When you have low back pain, it seems that everyone has advise. But what helps your Aunt Sara isn’t likely to help you, and visa versa. That is because as our spines age, the injuries were are susceptible change as well. It’s important to see your physical therapist or doctor, to make sure you are not causing more harm than good. But in the meantime, here are some general self care tips.
1. Listen to your body. Pain is a signal, just like the warning light in your car, that you need to do something. If sitting bothers your back pain, then limit sitting to 15 to 20 minutes. Less if you start feeling back. Stand up, walk around a bit and then resume doing what you were doing.
2. Rest with your legs and hips in a 90 degree position (unless you are pregnant or have other medical issues that would make it unwise to do so). This will decrease the pressure on your spine and allow your back to relax. Bed rest is rarely recommended, but taking breaks throughout the day can make a big difference. While you are lying down, you may want to use a heating pad for 10-15 minutes. Make sure you have enough layers between you and the heating pad so as not to cause burns to the skin. Never fall asleep on a heating pad, or use one if your skin’s sensation is impaired.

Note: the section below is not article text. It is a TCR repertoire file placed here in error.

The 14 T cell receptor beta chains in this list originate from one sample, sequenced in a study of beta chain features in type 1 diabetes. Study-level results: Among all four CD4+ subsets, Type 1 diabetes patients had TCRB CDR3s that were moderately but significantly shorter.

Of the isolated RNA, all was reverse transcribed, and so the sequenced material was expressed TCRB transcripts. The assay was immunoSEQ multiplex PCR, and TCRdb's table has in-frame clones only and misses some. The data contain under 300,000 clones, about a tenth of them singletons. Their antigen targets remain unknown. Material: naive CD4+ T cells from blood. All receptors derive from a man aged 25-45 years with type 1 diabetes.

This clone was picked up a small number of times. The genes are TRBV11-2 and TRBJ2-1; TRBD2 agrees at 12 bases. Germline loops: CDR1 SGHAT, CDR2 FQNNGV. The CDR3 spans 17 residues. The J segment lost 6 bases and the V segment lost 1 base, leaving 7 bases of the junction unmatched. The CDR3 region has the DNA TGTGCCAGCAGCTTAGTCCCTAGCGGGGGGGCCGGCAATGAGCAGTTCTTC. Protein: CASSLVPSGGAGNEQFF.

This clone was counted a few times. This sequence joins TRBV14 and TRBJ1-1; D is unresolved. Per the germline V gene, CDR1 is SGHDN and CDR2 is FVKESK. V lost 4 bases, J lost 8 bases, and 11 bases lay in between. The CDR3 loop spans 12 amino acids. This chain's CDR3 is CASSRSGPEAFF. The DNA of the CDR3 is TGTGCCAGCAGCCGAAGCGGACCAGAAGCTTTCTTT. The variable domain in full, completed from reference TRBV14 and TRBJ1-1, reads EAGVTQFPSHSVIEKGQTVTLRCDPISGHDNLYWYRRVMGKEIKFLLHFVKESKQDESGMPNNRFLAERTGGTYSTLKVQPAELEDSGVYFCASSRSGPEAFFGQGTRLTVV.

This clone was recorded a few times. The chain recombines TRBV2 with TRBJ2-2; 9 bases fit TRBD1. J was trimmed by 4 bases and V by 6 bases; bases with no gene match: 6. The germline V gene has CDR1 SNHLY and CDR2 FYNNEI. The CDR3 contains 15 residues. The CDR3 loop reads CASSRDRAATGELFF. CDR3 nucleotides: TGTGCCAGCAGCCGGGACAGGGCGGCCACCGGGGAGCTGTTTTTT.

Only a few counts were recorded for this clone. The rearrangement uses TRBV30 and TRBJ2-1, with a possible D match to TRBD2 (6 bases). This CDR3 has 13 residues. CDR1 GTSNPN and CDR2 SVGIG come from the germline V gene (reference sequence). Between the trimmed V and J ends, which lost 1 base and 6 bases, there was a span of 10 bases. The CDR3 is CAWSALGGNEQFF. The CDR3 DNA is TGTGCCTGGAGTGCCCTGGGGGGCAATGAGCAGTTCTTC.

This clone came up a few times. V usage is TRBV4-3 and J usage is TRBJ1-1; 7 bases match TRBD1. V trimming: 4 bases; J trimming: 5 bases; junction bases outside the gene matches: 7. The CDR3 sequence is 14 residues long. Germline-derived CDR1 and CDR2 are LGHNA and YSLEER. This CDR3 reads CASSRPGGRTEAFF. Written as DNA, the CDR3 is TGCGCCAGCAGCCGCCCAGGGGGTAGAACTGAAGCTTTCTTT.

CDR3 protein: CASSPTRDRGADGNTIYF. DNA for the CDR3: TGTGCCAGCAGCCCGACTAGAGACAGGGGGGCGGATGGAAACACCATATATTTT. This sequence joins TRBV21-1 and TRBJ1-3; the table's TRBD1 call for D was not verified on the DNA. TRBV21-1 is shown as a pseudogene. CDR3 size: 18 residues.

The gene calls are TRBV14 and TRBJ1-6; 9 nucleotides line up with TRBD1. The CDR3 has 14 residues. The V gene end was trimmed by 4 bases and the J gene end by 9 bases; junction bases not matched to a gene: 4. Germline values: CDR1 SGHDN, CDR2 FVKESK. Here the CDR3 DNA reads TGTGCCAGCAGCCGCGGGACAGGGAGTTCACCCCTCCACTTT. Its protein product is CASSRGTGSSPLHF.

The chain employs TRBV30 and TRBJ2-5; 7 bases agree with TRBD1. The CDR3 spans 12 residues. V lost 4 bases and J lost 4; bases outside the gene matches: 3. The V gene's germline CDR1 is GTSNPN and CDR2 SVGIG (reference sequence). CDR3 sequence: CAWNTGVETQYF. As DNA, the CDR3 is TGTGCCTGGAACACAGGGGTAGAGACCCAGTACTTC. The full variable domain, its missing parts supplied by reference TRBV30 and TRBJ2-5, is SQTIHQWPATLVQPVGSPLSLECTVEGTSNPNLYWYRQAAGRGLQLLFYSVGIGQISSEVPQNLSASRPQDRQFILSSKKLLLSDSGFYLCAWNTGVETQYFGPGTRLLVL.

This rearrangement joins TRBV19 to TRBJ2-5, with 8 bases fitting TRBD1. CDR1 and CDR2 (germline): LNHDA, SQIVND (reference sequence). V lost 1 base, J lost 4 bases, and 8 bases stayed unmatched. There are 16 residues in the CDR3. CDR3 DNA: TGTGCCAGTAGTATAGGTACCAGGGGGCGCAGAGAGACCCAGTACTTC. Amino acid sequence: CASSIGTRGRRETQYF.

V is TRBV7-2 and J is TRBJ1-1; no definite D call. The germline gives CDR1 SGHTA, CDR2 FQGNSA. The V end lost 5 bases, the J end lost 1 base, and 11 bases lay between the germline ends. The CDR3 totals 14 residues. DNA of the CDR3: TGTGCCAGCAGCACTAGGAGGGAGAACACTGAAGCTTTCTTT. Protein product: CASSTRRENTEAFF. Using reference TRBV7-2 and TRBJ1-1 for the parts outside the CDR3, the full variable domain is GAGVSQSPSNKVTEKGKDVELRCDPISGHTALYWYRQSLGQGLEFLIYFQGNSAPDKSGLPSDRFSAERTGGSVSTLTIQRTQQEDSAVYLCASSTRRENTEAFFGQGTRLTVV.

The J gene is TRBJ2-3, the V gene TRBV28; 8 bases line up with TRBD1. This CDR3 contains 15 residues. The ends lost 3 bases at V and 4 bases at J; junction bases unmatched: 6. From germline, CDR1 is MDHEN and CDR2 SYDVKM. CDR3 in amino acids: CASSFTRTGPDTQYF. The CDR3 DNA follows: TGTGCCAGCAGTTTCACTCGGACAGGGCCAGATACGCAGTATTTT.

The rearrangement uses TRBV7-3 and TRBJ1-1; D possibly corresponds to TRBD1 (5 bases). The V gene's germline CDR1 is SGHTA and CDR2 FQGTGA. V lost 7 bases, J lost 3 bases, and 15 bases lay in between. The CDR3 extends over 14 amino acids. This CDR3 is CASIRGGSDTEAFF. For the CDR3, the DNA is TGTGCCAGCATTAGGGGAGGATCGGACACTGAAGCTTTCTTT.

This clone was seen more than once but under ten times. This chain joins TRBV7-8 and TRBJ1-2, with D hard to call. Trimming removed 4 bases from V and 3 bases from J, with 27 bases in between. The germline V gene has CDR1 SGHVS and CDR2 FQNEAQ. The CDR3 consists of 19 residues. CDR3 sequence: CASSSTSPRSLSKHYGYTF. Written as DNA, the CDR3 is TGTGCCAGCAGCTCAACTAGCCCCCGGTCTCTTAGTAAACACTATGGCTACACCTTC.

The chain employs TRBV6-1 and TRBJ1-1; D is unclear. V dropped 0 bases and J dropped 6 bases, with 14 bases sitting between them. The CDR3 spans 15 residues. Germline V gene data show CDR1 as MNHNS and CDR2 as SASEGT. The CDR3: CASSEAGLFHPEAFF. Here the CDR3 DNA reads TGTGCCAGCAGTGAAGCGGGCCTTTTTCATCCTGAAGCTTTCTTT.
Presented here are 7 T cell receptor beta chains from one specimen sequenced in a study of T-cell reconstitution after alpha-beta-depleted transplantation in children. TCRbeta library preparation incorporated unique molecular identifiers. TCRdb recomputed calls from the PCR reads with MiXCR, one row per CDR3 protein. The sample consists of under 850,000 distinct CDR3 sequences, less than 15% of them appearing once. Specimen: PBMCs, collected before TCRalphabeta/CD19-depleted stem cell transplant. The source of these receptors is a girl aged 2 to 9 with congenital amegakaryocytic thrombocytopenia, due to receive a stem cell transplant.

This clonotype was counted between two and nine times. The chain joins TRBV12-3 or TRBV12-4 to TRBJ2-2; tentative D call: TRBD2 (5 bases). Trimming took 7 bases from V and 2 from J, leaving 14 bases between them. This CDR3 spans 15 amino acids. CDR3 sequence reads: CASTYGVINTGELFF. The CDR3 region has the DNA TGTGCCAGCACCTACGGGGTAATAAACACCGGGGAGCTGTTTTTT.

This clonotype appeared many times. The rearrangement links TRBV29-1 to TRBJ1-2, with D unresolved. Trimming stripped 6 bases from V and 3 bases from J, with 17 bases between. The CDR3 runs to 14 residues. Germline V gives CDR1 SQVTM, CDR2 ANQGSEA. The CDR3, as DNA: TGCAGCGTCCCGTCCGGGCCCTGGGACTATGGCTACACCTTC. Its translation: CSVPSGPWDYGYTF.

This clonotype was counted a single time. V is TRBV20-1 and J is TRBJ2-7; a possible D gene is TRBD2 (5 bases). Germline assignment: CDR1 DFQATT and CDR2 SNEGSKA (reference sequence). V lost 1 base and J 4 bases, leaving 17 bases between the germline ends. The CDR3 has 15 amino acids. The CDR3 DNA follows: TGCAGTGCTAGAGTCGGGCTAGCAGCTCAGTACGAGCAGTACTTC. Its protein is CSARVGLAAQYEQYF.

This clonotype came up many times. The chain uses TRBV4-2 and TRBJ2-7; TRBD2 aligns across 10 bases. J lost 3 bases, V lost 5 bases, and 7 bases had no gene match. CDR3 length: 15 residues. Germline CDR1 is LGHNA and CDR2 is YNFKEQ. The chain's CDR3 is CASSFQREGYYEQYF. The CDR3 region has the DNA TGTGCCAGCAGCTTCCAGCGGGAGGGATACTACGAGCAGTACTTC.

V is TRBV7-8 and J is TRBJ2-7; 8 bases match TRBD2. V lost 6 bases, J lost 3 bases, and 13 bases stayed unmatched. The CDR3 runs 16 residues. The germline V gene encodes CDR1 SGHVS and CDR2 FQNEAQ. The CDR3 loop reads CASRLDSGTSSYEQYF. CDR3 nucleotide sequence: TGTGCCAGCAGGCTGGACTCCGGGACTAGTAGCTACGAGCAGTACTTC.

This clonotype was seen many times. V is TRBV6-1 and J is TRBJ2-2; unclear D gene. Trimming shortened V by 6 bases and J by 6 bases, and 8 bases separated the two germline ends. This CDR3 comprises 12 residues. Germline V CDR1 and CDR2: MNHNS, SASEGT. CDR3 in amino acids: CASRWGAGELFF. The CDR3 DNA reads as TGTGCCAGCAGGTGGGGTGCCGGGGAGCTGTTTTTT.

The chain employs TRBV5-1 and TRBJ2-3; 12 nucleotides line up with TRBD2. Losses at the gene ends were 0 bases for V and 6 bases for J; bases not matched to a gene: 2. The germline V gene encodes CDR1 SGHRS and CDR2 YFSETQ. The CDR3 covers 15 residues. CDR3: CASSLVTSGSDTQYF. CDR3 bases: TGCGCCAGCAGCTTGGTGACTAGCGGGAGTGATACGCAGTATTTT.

3. Try a cold pack. Lying on your back to ice your back is not recommended for your safety and the safety of your cold pack. If you are going to use a cold pack, lie on your stomach with a pillow under your hips and lower abdomen, placing the cold pack on top with a towel between you and the cold pack.
4. Avoid lifting, bending, and twisting your back. These activities are high risk for injury and re-injury. If you must lift something, make sure it is light (less than 10 pounds) and keep the object as close to you as possible. Just remember how heavy a bowling ball is with your arms out straight in front of you compared to keeping it close to your middle. The farther away from your body the object is, the greater the strain on your back.
5. Move. If you can, get up and walk around. It’s better to walk for 5 minutes, 4 times a day and not aggravate your pain than it is to walk 15-20 minutes and end up being in so much pain you can’t move.
Common Mistakes That Could Make Your Low Back Pain Worse
If you continue to experience low back pain for more than a few days, make sure you see a professional who specialized in spine care. Injuries left unattended can lead to more severe pain or become worse. Make sure your treatment includes teaching you how to manage your pain, not become dependent on a practitioner. Expect to learn something new at every visit, find techniques to get lasting pain relief and return to doing the activities you love.